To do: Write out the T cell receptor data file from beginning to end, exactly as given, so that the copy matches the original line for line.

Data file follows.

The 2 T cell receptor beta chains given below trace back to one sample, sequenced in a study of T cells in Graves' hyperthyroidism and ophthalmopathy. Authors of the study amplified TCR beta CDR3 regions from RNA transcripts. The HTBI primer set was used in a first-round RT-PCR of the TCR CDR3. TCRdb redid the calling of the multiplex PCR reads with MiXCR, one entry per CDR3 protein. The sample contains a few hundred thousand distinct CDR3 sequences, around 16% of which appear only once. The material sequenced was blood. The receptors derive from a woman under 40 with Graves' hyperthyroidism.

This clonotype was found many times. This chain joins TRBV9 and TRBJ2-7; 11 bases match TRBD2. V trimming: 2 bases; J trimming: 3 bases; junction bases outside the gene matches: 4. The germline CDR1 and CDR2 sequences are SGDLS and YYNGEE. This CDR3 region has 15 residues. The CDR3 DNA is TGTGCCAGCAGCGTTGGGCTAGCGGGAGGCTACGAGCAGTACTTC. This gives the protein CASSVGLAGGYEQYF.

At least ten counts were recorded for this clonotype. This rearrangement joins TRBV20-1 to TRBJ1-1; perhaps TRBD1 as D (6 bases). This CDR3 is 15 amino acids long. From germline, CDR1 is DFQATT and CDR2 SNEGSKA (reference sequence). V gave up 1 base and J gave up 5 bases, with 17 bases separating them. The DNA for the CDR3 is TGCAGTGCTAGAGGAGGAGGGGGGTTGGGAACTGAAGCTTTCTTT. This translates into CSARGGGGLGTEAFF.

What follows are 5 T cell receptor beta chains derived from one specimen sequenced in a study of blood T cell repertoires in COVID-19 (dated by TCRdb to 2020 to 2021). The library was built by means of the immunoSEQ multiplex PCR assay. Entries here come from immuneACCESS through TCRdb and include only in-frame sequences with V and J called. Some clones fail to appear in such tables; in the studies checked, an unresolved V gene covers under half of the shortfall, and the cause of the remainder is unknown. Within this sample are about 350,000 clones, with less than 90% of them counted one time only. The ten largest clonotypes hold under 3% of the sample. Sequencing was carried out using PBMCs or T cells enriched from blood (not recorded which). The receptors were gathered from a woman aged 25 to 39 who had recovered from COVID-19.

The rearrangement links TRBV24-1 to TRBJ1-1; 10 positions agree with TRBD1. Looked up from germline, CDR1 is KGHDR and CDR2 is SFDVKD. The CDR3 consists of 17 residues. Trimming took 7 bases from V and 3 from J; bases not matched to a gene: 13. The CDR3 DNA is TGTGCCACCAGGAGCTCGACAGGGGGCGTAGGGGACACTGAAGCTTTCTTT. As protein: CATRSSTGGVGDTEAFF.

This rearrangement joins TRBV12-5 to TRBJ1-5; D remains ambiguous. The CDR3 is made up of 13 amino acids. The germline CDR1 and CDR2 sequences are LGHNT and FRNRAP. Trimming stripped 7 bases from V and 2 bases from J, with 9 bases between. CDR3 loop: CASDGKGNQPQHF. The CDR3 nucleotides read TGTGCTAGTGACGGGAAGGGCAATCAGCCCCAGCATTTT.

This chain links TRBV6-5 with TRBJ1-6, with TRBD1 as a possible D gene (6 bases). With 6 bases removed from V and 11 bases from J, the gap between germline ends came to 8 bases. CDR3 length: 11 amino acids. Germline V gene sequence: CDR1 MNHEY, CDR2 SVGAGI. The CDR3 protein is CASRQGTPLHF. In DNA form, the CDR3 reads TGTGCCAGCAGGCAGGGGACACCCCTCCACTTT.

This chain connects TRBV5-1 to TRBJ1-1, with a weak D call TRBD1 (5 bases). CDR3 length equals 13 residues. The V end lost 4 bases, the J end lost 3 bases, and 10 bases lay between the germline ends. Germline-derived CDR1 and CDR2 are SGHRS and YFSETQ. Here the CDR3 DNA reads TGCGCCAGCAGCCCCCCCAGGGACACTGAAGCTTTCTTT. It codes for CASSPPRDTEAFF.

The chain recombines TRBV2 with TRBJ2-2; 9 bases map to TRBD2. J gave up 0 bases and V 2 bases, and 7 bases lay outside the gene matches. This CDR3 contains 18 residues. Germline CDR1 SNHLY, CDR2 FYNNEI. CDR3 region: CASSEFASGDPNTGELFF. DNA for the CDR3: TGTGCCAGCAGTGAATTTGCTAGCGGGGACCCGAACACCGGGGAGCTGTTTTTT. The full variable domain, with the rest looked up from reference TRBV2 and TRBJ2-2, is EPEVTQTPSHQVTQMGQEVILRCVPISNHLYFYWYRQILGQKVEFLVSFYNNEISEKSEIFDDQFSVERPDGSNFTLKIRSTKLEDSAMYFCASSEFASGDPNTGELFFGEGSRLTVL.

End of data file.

The 2 T cell receptor beta chains given below trace back to one sample, sequenced in a study of T cells in Graves' hyperthyroidism and ophthalmopathy. Authors of the study amplified TCR beta CDR3 regions from RNA transcripts. The HTBI primer set was used in a first-round RT-PCR of the TCR CDR3. TCRdb redid the calling of the multiplex PCR reads with MiXCR, one entry per CDR3 protein. The sample contains a few hundred thousand distinct CDR3 sequences, around 16% of which appear only once. The material sequenced was blood. The receptors derive from a woman under 40 with Graves' hyperthyroidism.

This clonotype was found many times. This chain joins TRBV9 and TRBJ2-7; 11 bases match TRBD2. V trimming: 2 bases; J trimming: 3 bases; junction bases outside the gene matches: 4. The germline CDR1 and CDR2 sequences are SGDLS and YYNGEE. This CDR3 region has 15 residues. The CDR3 DNA is TGTGCCAGCAGCGTTGGGCTAGCGGGAGGCTACGAGCAGTACTTC. This gives the protein CASSVGLAGGYEQYF.

At least ten counts were recorded for this clonotype. This rearrangement joins TRBV20-1 to TRBJ1-1; perhaps TRBD1 as D (6 bases). This CDR3 is 15 amino acids long. From germline, CDR1 is DFQATT and CDR2 SNEGSKA (reference sequence). V gave up 1 base and J gave up 5 bases, with 17 bases separating them. The DNA for the CDR3 is TGCAGTGCTAGAGGAGGAGGGGGGTTGGGAACTGAAGCTTTCTTT. This translates into CSARGGGGLGTEAFF.

What follows are 5 T cell receptor beta chains derived from one specimen sequenced in a study of blood T cell repertoires in COVID-19 (dated by TCRdb to 2020 to 2021). The library was built by means of the immunoSEQ multiplex PCR assay. Entries here come from immuneACCESS through TCRdb and include only in-frame sequences with V and J called. Some clones fail to appear in such tables; in the studies checked, an unresolved V gene covers under half of the shortfall, and the cause of the remainder is unknown. Within this sample are about 350,000 clones, with less than 90% of them counted one time only. The ten largest clonotypes hold under 3% of the sample. Sequencing was carried out using PBMCs or T cells enriched from blood (not recorded which). The receptors were gathered from a woman aged 25 to 39 who had recovered from COVID-19.

The rearrangement links TRBV24-1 to TRBJ1-1; 10 positions agree with TRBD1. Looked up from germline, CDR1 is KGHDR and CDR2 is SFDVKD. The CDR3 consists of 17 residues. Trimming took 7 bases from V and 3 from J; bases not matched to a gene: 13. The CDR3 DNA is TGTGCCACCAGGAGCTCGACAGGGGGCGTAGGGGACACTGAAGCTTTCTTT. As protein: CATRSSTGGVGDTEAFF.

This rearrangement joins TRBV12-5 to TRBJ1-5; D remains ambiguous. The CDR3 is made up of 13 amino acids. The germline CDR1 and CDR2 sequences are LGHNT and FRNRAP. Trimming stripped 7 bases from V and 2 bases from J, with 9 bases between. CDR3 loop: CASDGKGNQPQHF. The CDR3 nucleotides read TGTGCTAGTGACGGGAAGGGCAATCAGCCCCAGCATTTT.

This chain links TRBV6-5 with TRBJ1-6, with TRBD1 as a possible D gene (6 bases). With 6 bases removed from V and 11 bases from J, the gap between germline ends came to 8 bases. CDR3 length: 11 amino acids. Germline V gene sequence: CDR1 MNHEY, CDR2 SVGAGI. The CDR3 protein is CASRQGTPLHF. In DNA form, the CDR3 reads TGTGCCAGCAGGCAGGGGACACCCCTCCACTTT.

This chain connects TRBV5-1 to TRBJ1-1, with a weak D call TRBD1 (5 bases). CDR3 length equals 13 residues. The V end lost 4 bases, the J end lost 3 bases, and 10 bases lay between the germline ends. Germline-derived CDR1 and CDR2 are SGHRS and YFSETQ. Here the CDR3 DNA reads TGCGCCAGCAGCCCCCCCAGGGACACTGAAGCTTTCTTT. It codes for CASSPPRDTEAFF.

The chain recombines TRBV2 with TRBJ2-2; 9 bases map to TRBD2. J gave up 0 bases and V 2 bases, and 7 bases lay outside the gene matches. This CDR3 contains 18 residues. Germline CDR1 SNHLY, CDR2 FYNNEI. CDR3 region: CASSEFASGDPNTGELFF. DNA for the CDR3: TGTGCCAGCAGTGAATTTGCTAGCGGGGACCCGAACACCGGGGAGCTGTTTTTT. The full variable domain, with the rest looked up from reference TRBV2 and TRBJ2-2, is EPEVTQTPSHQVTQMGQEVILRCVPISNHLYFYWYRQILGQKVEFLVSFYNNEISEKSEIFDDQFSVERPDGSNFTLKIRSTKLEDSAMYFCASSEFASGDPNTGELFFGEGSRLTVL.